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Red Paradise
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ISBN-10: 1-77115-320-2
Genre: Science Fiction/Fantasy/SF
eBook Length: 199 Pages
Published: July 2016

From inside the flap

The shadow of a new, dominant species casts over the ruins of the old world.

Hunted by a deadly, viral predator, a lawman, a tiger-striped gigolo, and a steely smuggler come together to unravel the mystery behind a remote grove rumored to remain immune from the outbreak and out of reach from the shadow of death. The closer the expedition gets to their destination, the more vulnerable they become to this Promised Land's temptations and each other. At the heart of this seductive, alien Eden, they slowly realize that paradise doesn’t belong in this world.

Red Paradise (Excerpt)

Chapter One


The smoke thickened and blacked out the streets of the camps. Only the red, glass eyes of the inquisitor's gasmask were visible through the rising cloud of ash and debris.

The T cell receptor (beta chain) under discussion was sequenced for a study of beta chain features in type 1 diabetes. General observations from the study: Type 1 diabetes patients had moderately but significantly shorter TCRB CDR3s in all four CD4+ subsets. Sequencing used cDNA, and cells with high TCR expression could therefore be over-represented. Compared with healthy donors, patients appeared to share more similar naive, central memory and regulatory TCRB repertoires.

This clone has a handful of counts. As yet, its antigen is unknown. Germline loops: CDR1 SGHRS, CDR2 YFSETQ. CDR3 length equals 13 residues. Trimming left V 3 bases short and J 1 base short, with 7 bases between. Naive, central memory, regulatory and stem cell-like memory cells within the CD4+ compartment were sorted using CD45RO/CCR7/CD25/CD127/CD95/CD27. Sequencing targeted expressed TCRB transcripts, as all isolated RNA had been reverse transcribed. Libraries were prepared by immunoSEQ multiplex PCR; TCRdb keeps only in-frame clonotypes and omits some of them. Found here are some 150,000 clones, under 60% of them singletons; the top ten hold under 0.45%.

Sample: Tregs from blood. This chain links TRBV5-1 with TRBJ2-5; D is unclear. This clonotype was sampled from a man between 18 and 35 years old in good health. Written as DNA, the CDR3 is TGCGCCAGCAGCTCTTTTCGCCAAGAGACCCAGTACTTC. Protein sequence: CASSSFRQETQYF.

Rhys turned the bend on the next corner, locked back into step with the rest of the priests, and rushed inside the ground floor of a rundown tenement building; he stood guard and took his position surrounding a lone, red door at the end of an unlit hallway.

The inquisitor unholstered his daggers in one swift movement. Black northern steel gleamed in the darkness. He signaled his partner, and they moved for the red door together.

Rhys kicked the door open. His partner sparked up a mortar and tossed the live round inside. The charge detonated with an explosion of gunpowder and white phosphorus.

The priests stormed in back to back, pivoting in opposite directions to clear the area. They spotted movement through the haze and turned their blades on a woman cornered with her daughter by a fading cook fire. The girl clung to her mother's skirts. Her skin was scorched with chemical burns. Piss leaked down her legs as she whimpered and screamed.